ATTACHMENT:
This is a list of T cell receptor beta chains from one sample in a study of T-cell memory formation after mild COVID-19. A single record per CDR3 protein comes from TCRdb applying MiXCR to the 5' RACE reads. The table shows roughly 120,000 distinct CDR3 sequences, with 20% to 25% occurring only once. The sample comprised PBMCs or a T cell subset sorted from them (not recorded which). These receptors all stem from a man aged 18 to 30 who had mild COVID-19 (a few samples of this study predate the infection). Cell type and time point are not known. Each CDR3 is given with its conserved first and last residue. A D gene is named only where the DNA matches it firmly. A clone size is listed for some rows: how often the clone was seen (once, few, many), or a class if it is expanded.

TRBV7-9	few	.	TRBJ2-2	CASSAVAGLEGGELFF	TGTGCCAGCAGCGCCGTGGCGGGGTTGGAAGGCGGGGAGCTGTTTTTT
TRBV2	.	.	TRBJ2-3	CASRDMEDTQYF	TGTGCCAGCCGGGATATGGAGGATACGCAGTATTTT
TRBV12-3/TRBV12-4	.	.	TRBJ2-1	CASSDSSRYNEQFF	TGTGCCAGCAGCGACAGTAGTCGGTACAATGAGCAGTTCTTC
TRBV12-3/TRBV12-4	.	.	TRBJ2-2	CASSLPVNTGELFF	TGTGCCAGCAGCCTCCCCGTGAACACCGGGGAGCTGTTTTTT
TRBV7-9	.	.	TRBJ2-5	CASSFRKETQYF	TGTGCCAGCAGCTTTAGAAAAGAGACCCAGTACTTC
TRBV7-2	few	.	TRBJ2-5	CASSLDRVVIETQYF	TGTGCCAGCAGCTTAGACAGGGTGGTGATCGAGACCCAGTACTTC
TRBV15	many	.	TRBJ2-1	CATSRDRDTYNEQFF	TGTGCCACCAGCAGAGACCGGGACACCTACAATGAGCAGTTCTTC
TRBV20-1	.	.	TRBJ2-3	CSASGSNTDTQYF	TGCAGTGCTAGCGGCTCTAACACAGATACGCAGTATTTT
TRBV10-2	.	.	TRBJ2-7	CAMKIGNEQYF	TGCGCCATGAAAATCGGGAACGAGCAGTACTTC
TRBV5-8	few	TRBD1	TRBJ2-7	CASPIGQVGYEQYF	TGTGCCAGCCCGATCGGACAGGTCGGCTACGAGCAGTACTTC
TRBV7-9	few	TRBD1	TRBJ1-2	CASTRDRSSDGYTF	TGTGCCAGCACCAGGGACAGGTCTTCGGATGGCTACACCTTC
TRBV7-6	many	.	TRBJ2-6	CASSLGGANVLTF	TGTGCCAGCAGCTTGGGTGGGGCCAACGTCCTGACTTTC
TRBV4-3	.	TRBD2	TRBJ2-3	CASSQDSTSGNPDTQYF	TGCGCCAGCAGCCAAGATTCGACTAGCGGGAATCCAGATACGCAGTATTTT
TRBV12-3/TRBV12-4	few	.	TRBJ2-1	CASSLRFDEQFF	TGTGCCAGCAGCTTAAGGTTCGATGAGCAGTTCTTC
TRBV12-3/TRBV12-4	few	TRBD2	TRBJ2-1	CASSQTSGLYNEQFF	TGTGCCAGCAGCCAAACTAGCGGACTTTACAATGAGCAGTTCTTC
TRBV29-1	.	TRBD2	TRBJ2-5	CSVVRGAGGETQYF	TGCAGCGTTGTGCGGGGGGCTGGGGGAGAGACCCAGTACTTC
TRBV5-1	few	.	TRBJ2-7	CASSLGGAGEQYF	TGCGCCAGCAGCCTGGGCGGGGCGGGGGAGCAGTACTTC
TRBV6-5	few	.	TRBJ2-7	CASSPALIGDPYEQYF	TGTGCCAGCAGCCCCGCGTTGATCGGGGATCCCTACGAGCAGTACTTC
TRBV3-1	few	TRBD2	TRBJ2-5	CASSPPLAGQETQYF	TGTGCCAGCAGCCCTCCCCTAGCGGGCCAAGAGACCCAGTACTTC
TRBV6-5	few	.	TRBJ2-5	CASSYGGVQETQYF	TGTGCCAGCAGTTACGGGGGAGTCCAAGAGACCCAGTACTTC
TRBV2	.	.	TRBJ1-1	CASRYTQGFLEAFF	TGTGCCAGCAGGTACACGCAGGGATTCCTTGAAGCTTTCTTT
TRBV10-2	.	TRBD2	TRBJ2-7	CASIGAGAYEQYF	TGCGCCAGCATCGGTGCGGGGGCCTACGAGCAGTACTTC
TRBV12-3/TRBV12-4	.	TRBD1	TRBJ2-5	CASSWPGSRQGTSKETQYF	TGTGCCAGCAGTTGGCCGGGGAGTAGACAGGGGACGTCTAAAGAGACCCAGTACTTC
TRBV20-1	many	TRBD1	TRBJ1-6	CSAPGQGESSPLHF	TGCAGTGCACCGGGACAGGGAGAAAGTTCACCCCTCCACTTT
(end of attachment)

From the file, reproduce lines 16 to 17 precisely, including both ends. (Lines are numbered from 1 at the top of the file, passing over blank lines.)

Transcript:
TRBV12-3/TRBV12-4	few	TRBD2	TRBJ2-1	CASSQTSGLYNEQFF	TGTGCCAGCAGCCAAACTAGCGGACTTTACAATGAGCAGTTCTTC
TRBV29-1	.	TRBD2	TRBJ2-5	CSVVRGAGGETQYF	TGCAGCGTTGTGCGGGGGGCTGGGGGAGAGACCCAGTACTTC